Image above from Daily Tech
Millions of people suffer from rectal itch, hemorrhoids, and anal fissures, and one author believes its due to our use of toilet paper.
Image above from Jackson Siegelbaum Gastroenterology
Anal fissures are tears in the lining of the rectum. Hemorrhoids are collapsed rectal veins that cause bleeding, pain and itching.
In an interview with Tonic, Rose George, author of The Big Necessity: The Unmentionable World of Human Waste and Why It Matters, claims that toilet paper merely moves feces around but doesn’t actually clean it off the anus.
She states, “We wash every part of our body except the dirtiest part” and suggests we don’t use dry paper to clean ourselves.
In Europe, bidets are popular shooting water up the back side to clean off fecal matter.
Celebrities such as will.i.am and Terrance Howard have admitted to preferring the use of baby wipes after pooping.
So what do doctors recommend?
In the same article, gastroenterologist Partha Nandi suggests bidets prevent hemorrhoids in those who are prone to them.
Here’s what I think….
Quit being in a hurry when you wipe
We’re in such a hurry these days that after we’ve exhaustively waited to drop a deuce, we race to get out of the bathroom. As a result we wipe too quickly and rough. Slow it down. A little surface area at a time is less irritating than trying to wipe up the whole field in one swoop.
Bidets aren’t what they’re cracked up to be
On one hand, bidets are a less aggravating means to clean an anus. Warm water can rinse off sediment that paper cannot. And those with anal fissures or hemorrhoids will be less inflamed, since they didn’t have to rub dry paper along the cuts/swelling.
However, a 2010 study found bidets to aggravate vaginal microflora, or natural occurring bacteria. Oquino et al writes, “Habitual use of bidet toilets aggravates vaginal microflora, either by depriving normal microflora or facilitating opportunistic infection of fecal bacteria and other microorganisms.”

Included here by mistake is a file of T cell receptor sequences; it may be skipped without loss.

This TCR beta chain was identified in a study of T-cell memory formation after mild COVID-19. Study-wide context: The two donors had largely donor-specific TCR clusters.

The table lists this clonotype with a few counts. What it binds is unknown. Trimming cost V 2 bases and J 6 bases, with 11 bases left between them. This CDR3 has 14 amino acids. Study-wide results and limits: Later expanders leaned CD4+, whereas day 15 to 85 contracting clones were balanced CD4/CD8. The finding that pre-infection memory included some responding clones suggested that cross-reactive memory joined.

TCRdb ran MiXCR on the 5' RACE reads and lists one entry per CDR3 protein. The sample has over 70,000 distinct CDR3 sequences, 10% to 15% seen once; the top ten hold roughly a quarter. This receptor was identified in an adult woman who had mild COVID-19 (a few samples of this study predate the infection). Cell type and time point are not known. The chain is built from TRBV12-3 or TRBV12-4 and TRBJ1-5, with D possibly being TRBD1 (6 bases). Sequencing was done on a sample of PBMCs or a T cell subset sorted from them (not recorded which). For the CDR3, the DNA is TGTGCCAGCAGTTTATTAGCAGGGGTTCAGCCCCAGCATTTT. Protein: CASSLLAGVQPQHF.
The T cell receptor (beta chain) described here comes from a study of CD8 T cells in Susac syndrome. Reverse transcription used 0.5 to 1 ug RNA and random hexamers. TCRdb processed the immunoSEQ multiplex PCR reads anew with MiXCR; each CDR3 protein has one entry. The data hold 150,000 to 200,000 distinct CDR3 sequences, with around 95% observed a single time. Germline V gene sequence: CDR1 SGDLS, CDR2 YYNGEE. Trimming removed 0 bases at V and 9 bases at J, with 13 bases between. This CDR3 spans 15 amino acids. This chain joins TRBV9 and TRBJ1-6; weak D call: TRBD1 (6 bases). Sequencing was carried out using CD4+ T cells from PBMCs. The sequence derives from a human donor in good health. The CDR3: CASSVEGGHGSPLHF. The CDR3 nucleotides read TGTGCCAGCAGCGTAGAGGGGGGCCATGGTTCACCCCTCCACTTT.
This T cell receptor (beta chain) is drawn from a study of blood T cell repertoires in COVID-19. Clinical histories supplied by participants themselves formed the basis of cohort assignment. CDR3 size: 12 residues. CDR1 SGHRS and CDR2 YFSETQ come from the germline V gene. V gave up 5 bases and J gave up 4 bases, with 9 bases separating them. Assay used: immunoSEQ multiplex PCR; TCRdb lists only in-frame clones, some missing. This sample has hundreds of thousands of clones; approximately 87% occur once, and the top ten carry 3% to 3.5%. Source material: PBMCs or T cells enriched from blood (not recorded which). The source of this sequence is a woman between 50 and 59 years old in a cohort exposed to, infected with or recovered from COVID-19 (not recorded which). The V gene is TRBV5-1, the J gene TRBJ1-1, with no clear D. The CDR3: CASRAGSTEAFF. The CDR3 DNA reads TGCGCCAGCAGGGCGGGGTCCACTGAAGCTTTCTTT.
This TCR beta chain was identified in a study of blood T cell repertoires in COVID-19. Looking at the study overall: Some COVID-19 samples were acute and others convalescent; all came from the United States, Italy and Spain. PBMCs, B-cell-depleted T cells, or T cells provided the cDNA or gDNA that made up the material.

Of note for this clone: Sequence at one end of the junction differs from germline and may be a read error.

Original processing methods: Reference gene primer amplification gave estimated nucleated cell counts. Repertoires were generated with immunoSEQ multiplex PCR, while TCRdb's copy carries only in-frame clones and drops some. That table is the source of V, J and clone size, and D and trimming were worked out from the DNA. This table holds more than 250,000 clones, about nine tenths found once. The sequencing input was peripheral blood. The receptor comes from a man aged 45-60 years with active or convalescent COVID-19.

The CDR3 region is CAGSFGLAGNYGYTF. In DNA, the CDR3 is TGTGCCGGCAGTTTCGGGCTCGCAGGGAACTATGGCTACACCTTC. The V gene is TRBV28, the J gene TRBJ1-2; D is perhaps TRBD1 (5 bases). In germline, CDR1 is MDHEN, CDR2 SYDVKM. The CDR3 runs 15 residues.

Another issue with bidets is many require you to use your hands while cleaning your butt. This potentially allows fecal matter to be transmitted elsewhere as it gets on your hands. Toilet paper offers a barrier to this.
Toilet paper shouldn’t cause hemorrhoids
True, wiping with dry paper could be caustic to the area, however, after one goes “number 2”, mucous is present as it lubricated the passage of the poop. This mucous allows enough moisture for the toilet paper to glide and pick up sediment.
Constipation, pregnancy, obesity, prolonged straining, anal sex and medical condtions such as low thyroid may cause hemorrhoids….not flowery, embossed toilet paper.
Toilet paper is disposable and sanitary
If unused and not reused, fresh toilet paper is clean enough to not cause infections and doesn’t require diligent cleaning as does a bidet.
Wet wipes are laden with chemicals that CAN irritate the skin
These chemicals may include ethylhexylglycerin, phenoxyethanol, benzyl chloride and benzyl alcohol. Just saying these outloud is enough to cause an anal fissure.
My suggestion – use toilet paper dampened with clean warm water….and wipe GENTLY
Assuming you don’t have bleeding fissures or hemorrhoids, a damp wad of toilet paper, used very gently, should offer a safe method to clean the anus. Plus if you throw it up on the ceiling it will stick and eventually fall on the next person who uses the bathroom….always an entertaining plus.